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Prime Minister Visits, Survivors Give Account of Massacre

July 24, 1987

INHAMBANE, Mozambique (AP) _ Survivors of a village massacre in which 386 people died said Thursday the attackers chanted political slogans as they went from hut to hut, shooting and bayoneting women and children.

The killers then turned their weapons on patients at the local hospital, slaying many in their beds, said wounded survivors in Inhambane Provincial Hospital.

The government said about 76 people were wounded in Saturday’s attack in Homoine, a small agricultural town 300 miles north of the capital of Maputo and 18 miles inland from this coastal town.

The government has accused the Mozambique National Resistance, fighting for 10 years to overthrow the Marxist government, of carrying out the massacre.

The guerrilla movement, known as RENAMO, has denied involvement.

The South African government also denied Mozambique’s accusation that Pretoria was ″direclty responsible″ for the killings because it had recently parachuted new weapons to the guerrillas.

Mozambique says South Africa still aids the rebels in violation of a 1984 peace accord. South Africa denies the charge.

Children with their heads, eyes or arms bandaged were among those being treated at the Inhambane hospital.

Celeste Severian, 30, sat up in bed to talk, wincing in pain from a leg wound. She said her six-month-old daughter was killed.

Ms. Severial said the attackers chanted, ″We want to finish off the people of President Samora Machel,″ Mozambique’s first president following independence from Portugal in 1975. He died Oct. 19 in a plane crash inside South Africa, and his foreign minister, Joaquim Chissano, became president.

Another patient, Nizar Moussa, was shot in the chest.

″About 5:30 in the morning the armed bandits appeared,″ Moussa said. ″They began to spread out throughout the town. They tried to attack the police headquarters. They did not succeed so they went to the hospital. They went house to house massacring people.″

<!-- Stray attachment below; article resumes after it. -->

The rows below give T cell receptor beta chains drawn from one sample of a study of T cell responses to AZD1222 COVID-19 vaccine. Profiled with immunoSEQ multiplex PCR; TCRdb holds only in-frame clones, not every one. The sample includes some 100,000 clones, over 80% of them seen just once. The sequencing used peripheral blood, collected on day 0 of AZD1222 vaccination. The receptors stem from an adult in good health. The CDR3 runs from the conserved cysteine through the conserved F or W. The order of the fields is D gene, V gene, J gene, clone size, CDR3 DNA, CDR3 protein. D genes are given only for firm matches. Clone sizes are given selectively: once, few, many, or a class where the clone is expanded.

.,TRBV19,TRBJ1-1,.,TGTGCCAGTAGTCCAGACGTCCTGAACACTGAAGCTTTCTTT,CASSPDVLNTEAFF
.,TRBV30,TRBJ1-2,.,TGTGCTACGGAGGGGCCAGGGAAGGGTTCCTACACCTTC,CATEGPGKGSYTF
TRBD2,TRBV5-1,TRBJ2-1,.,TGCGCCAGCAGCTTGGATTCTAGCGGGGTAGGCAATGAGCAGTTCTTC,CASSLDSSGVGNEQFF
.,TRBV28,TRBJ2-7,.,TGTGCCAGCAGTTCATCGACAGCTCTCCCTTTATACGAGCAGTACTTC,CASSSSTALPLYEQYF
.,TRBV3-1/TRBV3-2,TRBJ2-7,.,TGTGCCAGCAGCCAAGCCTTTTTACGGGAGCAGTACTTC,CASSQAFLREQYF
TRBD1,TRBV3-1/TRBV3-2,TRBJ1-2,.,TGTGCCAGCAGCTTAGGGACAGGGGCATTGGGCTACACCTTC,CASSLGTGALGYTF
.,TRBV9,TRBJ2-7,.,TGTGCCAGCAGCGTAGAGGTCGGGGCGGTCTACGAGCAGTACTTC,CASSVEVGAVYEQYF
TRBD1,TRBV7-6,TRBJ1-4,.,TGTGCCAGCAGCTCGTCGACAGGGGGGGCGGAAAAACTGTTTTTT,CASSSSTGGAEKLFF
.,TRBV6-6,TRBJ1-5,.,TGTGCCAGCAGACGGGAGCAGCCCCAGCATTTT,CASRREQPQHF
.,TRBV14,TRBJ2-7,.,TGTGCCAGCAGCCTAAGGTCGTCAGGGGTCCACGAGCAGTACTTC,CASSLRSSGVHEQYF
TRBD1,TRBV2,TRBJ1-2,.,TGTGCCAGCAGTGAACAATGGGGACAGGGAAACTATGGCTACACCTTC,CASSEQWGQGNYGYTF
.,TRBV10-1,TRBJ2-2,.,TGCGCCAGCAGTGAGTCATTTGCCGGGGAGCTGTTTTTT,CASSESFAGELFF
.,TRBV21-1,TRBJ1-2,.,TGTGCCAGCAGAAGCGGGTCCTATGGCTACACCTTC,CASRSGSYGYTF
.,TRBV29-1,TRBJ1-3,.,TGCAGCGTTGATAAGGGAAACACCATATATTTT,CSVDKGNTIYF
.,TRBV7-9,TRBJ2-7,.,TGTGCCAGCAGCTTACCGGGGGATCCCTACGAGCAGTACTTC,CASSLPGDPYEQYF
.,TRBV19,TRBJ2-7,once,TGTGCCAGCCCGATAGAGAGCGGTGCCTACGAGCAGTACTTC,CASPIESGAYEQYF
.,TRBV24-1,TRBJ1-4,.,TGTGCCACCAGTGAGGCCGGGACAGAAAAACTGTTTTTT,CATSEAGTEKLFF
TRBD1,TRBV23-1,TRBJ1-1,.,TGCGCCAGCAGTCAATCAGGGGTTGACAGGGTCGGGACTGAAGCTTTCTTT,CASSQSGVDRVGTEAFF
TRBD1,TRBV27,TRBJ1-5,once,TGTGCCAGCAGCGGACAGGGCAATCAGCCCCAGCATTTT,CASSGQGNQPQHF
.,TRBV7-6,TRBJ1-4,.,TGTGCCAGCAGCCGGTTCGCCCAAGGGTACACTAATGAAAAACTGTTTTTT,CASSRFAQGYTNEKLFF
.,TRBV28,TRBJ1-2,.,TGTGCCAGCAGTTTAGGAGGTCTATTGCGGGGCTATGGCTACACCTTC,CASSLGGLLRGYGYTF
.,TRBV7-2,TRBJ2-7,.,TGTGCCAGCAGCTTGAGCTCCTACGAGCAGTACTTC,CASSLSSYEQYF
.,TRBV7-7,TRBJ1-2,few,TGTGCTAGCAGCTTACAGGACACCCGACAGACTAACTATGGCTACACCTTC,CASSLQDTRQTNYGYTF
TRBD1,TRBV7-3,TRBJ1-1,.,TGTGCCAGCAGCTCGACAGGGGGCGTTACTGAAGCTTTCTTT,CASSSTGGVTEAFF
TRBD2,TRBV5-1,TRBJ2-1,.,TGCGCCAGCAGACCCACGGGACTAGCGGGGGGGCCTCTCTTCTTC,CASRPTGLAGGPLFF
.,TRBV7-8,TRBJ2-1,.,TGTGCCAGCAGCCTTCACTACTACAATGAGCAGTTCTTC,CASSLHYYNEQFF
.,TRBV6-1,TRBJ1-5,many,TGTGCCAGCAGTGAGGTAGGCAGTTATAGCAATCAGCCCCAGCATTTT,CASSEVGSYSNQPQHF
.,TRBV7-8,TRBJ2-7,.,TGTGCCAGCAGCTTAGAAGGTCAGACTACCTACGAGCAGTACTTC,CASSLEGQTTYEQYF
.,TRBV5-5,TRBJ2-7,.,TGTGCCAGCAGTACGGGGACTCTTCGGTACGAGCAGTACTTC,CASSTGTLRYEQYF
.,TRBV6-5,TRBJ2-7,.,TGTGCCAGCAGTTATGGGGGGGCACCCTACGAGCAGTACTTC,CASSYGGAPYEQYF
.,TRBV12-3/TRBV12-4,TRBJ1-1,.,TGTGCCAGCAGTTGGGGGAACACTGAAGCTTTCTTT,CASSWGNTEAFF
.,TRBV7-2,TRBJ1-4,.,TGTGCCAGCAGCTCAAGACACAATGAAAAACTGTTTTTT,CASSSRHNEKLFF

Moussa said about 80 local militiamen fired at the attackers from trenches in the town but were outnumbered.

AIM, the national news agency, sent a reporter into the town, reachable only by an army-protected convoy, and interviewed an American identified as Mark von Koevering. The 30-year-old Michigan man is working for the Mennonite Church on a seed multiplication project in the town.

Von Koevering was quoted as saying he heard gunfire at about 5:45 a.m. Saturday and looked out of his hotel room.

He said he saw ″40 or 50 armed troops coming down the street. At first I thought they were probably soldiers because they had uniforms and were very well equipped. But they were shooting every person and building in sight.″

When a bullet hit the ceiling of his room, von Koevering and other hotel guests hid for 10 hours in a utility room until the fighting subsided.

When he came out of the hotel, von Koevering said he saw ″six or seven women in a group lying on the road. All were shot.″

Prime Minister Mario Machungo traveled by helicopter, ferry and a car convoy Thursday to reach Homoine.

″Some of the people who managed to escape told us that they killed pregnant women with bayonets. They shot such people in the hospital beds,″ he told a dockside news conference in Inhambane after returning from Homoine.

″What they did was massacre, just to kill for the sake of killing,″ Machungo added.

The prime minister was asked to comment on moves by Republican U.S. Senators Robert Dole of Kansas and Jesse Helms of North Carolina to encourage talks with the guerrillas and consider possible American aid to them.

″If you are able to kill a pregnant woman in a hospital bed, you are backing these people,″ Machungo said. ″When the baby is taking milk from the mother, they kill both. You back these people.″

The government said most of the dead had been buried by Tuesday.

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